Germany’s largest utilities split themselves up last year, cleaving retail and renewable businesses from struggling fossil-fuel operations. In 2017, the new companies are looking at consolidation.
EON, which will probably announce a record loss for 2016 in March, has discussed with advisers a potential combination with RWE AG’s clean-energy business unit Innogy SE, two people familiar with the matter said, asking not to be identified as the information is private. European utilities outside Germany are also eyeing potential takeovers of Innogy or EON’s fossil-fuel spinoff Uniper SE, they said.
EON and RWE were once among the biggest companies in Germany. But Chancellor Angela Merkel’s shift toward an economy underpinned by renewable energy instead of nuclear and fossil fuels, has sent wholesale power down by about 50 percent since 2011, resulting in combined writedowns of almost 30 billion euros ($32 billion).
“In Europe, we’ll see and need further consolidation short-term,” Innogy Chief Executive Officer Peter Terium said Tuesday in an interview in Berlin. “We’ll need it in generation as there certainly is excess capacity and it can only be sensibly tackled in an integrated approach,” he said.
RWE said it is not in talks with EON on the disposal of Innogy shares. EON and Uniper declined to comment on the potential for deals involving them.
EON shares rose as much as 1.6 percent to 7.393 euros, the most in a week, and traded at 7.339 euros at 4:48 p.m. in Frankfurt. Innogy fell 0.3 percent to 32.19 euros after earlier rising as much as 0.9 percent.
Goldman Sachs Group Inc., which advised RWE on the Innogy spinoff, expects “large, game-changing” mergers and acquisitions in the sector because of low borrowing costs and stronger balance sheets, the bank said in its 2017 utilities outlook this month.
Read more about the main challenges for Germany’s utilities this year
Deals involving Innogy and Uniper could materialize as early as this year, said the people. Discussions are at an early stage and no final decisions have been taken, they said.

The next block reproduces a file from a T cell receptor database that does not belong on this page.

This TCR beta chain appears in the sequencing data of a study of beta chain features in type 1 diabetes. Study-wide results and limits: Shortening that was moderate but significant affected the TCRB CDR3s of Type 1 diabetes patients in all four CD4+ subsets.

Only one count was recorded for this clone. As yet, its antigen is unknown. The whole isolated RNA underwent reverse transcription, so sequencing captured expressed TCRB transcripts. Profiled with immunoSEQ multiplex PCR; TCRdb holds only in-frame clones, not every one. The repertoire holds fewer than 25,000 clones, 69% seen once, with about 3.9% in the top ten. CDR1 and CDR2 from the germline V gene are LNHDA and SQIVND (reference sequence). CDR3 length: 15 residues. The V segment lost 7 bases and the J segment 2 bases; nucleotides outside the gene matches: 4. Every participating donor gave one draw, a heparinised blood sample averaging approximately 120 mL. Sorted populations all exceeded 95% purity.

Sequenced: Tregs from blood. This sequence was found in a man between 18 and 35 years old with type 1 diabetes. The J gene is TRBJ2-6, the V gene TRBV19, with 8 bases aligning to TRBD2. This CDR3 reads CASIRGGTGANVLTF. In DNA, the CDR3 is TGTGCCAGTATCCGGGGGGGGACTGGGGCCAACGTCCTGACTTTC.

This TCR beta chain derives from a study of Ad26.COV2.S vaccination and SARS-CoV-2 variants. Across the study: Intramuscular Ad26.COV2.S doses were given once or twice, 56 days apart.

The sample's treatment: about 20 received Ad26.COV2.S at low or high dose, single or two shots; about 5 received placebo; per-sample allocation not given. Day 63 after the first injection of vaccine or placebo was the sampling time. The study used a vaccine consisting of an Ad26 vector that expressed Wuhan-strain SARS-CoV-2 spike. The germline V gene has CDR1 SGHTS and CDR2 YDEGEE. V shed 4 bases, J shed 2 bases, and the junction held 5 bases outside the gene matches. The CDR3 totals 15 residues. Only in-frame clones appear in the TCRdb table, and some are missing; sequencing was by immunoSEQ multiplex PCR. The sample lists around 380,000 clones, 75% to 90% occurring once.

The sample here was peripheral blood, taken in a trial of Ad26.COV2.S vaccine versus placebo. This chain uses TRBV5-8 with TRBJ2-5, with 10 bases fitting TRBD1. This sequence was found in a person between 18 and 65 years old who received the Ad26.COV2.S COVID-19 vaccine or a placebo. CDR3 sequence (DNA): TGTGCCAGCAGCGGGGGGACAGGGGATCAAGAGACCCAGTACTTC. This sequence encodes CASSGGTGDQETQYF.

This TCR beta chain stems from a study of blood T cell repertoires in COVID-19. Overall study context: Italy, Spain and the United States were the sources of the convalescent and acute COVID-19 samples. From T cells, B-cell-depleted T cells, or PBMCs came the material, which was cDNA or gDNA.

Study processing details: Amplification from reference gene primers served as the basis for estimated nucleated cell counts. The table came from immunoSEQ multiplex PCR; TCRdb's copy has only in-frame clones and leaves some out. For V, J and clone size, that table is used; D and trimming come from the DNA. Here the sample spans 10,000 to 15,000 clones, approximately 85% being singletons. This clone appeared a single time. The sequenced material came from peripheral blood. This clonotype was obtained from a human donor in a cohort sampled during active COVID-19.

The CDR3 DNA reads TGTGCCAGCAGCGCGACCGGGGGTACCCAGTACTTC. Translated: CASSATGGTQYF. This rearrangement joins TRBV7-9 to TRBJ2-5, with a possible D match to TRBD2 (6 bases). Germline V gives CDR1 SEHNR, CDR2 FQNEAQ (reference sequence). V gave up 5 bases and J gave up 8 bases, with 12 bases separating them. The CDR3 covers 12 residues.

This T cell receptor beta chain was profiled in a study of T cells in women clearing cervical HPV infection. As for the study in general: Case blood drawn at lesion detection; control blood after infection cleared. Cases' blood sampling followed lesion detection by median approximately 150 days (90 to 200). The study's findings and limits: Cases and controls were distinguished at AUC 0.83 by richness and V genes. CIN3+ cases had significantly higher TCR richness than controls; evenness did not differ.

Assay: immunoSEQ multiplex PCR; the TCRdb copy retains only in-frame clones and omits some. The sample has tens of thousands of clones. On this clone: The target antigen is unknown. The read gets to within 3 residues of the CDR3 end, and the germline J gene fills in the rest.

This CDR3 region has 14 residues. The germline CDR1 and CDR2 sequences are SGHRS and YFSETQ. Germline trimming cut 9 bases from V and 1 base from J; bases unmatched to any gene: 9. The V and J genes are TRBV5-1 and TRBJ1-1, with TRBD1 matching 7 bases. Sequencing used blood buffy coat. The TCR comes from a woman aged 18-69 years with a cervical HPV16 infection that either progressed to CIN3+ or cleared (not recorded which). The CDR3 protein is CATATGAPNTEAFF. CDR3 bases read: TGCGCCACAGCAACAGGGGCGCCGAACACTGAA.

Uniper gained more than 30 percent since it started trading in September in Frankfurt as energy markets have recovered. Because its performance is so strongly linked to the wholesale markets, the company will be “at the core” of the next phase of consolidation, Goldman said. Innogy was listed in October last year in Europe’s largest initial public offering since 2011.
RWE holds a 77 percent Innogy stake and has said it will keep a majority of the unit, while it may sell further shares as early as April when the lock-up period following the IPO ends.
A merger would boost the energy supply business of the two companies because of the economy of scale, said Elchin Mammadov, an analyst at Bloomberg Intelligence in London. A merger may be possible in 2018, although EON’s nuclear liability is a potential roadblock to any deal, he said by e-mail.
Deepa Venkateswaran, an analyst at Sanford C. Bernstein & Co. in London, is not convinced about the rationale for an Innogy and EON merger. It would reverse their strategy of becoming smaller and more focused, she said Wednesday. It may also negate their cost-cutting efforts and raise competition concerns, she said, also doubting there would be buyers for Uniper.
“It’s not like utilities outside of Germany have a lot of money and they’re just walking around to buy,” she said.
Terium said he hasn’t heard anything about a tie-up between EON and Innogy.
“We don’t need a significant strengthening,” he said. “We can do well based on organic growth.”